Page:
The first page of my research journal is dedicated to a Table of Contents (TOC). The main purpose of a TOC is to give the writer and reader (in this case, probably both you!) an overview of the journal entries. Before I added a TOC to my journals, I used to spend countless minutes flipping through my notebooks trying to find an old note or parameter. Including a TOC in your journal makes it infinitely times easier to locate specific entries and refer to them at a later date.

Table of contents are semi-annoying to maintain on a day-to-day basis, so I usually update them at the end of the working week. Doing it at this time helps me take in and review the amount of work I’ve already done and formulate plans for the following week. πŸ™‚

Don’t forget to number all your journal pages afterward!

Here’s an example of what my current Table of Contents looks like.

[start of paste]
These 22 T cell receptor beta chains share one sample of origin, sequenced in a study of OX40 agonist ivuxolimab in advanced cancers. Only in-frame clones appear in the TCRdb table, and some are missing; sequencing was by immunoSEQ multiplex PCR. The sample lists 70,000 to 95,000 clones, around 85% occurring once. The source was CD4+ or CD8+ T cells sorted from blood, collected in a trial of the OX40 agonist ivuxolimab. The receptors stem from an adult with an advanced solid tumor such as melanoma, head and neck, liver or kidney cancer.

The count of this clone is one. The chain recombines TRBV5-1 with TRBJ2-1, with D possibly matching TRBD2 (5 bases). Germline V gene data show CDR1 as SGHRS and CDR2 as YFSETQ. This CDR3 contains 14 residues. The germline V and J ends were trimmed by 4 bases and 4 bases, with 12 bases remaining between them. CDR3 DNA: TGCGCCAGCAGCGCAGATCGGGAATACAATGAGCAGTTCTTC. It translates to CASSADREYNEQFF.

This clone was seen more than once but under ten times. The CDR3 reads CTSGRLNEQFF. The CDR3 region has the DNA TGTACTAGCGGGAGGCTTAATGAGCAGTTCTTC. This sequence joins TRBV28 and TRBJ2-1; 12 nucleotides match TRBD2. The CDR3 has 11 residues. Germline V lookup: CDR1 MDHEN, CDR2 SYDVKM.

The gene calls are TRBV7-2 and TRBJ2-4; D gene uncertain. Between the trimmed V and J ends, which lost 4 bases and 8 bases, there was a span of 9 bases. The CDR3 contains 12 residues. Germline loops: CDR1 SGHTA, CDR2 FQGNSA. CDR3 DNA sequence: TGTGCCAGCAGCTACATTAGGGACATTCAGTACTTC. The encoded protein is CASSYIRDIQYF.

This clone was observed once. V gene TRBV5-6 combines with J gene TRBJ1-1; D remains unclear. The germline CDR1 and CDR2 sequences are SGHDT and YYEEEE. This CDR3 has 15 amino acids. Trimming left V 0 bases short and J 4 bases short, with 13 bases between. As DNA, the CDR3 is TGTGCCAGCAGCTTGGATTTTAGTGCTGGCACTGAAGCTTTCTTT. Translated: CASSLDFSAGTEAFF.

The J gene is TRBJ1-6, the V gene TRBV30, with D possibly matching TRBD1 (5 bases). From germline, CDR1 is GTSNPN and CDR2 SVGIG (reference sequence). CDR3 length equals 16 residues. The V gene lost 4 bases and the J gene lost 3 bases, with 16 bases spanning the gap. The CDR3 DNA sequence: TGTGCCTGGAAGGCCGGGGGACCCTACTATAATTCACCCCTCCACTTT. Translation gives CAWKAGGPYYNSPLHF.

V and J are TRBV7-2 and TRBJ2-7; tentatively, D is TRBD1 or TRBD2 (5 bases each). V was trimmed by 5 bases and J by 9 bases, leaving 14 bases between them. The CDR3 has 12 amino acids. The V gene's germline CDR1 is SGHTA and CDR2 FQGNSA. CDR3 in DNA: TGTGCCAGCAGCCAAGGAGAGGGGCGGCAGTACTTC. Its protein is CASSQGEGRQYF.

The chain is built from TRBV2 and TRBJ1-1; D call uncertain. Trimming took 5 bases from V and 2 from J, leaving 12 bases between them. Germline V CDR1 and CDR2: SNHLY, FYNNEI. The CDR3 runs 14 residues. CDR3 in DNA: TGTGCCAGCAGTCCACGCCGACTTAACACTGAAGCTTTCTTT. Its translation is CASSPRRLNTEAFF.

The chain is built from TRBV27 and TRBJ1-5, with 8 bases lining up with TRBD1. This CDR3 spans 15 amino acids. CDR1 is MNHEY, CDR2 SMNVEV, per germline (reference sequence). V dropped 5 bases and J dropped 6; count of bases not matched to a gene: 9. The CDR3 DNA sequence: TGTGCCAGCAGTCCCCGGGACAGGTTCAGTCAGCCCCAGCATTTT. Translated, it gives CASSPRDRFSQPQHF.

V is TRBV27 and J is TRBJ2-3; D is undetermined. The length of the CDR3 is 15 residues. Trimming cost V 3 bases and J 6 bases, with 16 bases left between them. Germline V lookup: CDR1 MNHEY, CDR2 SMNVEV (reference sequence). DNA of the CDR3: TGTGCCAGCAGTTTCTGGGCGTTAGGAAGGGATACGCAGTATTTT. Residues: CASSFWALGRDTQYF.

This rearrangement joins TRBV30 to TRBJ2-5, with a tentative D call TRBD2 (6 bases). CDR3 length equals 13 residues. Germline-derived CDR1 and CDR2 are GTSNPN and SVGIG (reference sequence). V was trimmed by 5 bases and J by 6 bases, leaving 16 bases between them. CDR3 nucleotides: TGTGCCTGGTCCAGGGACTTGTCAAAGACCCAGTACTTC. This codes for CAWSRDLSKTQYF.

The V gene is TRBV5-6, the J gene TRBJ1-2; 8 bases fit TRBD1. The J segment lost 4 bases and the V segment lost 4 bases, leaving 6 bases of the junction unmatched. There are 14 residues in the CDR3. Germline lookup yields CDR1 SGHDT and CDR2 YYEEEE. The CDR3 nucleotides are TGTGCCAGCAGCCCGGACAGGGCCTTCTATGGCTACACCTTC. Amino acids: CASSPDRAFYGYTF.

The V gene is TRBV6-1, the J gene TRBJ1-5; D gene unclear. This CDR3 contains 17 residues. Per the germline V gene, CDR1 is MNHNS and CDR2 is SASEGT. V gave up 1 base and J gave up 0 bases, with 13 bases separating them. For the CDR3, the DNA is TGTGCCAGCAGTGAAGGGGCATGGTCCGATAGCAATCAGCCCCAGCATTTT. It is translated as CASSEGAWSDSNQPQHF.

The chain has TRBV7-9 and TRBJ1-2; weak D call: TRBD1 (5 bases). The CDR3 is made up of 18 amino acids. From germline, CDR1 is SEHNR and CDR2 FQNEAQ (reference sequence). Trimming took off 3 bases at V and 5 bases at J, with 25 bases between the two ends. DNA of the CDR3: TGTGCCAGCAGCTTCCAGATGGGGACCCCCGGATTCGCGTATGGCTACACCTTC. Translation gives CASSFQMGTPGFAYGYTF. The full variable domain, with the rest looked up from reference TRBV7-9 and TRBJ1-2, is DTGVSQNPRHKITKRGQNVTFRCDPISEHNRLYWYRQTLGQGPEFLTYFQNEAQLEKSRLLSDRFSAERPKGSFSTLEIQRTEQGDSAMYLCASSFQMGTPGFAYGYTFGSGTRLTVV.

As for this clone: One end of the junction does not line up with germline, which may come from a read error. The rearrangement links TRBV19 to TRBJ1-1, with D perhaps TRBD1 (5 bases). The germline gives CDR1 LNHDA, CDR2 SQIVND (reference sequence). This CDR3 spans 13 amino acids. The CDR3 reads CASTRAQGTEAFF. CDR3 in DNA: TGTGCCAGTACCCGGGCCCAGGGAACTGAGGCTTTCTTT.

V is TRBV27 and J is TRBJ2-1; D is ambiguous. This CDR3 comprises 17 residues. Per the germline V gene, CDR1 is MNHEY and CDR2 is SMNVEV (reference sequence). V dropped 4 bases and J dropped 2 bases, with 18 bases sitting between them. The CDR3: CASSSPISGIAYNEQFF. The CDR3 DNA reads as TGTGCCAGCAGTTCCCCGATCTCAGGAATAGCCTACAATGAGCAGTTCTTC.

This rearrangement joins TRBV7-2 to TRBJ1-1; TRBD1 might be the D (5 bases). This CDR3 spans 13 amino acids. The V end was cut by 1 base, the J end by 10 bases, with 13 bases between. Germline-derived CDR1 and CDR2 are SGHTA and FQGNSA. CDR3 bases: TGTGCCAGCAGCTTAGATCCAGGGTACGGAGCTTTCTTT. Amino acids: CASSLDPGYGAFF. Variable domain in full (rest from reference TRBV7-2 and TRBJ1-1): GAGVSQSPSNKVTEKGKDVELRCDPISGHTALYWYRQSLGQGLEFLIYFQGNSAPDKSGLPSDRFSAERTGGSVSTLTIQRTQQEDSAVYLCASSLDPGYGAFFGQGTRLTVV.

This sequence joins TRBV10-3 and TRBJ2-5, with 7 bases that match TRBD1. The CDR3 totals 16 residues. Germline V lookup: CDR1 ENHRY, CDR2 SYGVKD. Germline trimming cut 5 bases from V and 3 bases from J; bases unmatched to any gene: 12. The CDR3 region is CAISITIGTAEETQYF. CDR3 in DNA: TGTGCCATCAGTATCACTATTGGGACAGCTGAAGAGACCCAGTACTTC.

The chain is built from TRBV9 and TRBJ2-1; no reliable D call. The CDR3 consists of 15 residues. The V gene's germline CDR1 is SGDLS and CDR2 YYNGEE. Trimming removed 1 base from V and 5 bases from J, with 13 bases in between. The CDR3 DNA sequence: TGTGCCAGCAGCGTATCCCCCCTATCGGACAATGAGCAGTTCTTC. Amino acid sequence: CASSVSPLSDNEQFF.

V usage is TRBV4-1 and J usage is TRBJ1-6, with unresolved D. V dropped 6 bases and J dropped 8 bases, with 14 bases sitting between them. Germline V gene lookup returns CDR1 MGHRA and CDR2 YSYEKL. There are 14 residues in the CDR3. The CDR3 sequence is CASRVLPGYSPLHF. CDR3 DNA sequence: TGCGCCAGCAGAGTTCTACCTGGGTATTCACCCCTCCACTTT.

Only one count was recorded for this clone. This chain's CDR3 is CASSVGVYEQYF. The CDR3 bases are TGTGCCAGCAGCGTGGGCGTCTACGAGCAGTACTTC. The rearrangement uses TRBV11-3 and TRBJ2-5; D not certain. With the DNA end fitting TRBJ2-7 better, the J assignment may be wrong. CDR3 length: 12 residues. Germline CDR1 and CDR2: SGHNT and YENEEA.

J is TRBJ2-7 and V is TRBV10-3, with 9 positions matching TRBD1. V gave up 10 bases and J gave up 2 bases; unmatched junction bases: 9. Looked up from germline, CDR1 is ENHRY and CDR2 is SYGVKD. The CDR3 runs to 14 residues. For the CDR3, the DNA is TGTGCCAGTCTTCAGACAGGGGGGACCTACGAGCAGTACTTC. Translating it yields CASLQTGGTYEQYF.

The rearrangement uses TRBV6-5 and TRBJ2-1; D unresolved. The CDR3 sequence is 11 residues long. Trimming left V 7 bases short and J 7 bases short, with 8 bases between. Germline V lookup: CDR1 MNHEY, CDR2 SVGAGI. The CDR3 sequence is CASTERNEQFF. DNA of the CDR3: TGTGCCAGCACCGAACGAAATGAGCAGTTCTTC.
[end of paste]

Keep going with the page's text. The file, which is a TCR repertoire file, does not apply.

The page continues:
Tiny Summary of Contents
An Introduction to Interferometry
Fundamentals, Questions for Advisor, and Applications

The next section of my research journal is dedicated to an organizational legend which details the structure of each journal entry. Thinking about and solidifying the structure early on reinforces consistency throughout journal entries. Some of the things that I include in each entry are the date, a to-do list of the day’s activities, and upcoming group meetings.

This is the perfect place to define color-codes for notes and symbol keys to give your journal additional context when you’re doing a quick flip through. For example, questions I have for my advisor are bubbled in gray highlighter, tasks are accompanied by a box to check off once they are complete, and productivity timers (which I also log) are prefaced by a double slash “\\”.

So far, the best note-taking method that has worked for me is the Cornell note system. The exact format is as follows. Each journal entry comes with a date, a Title (it’s OK to save the title for last!), a thin left column, a thick right column, and a Summary.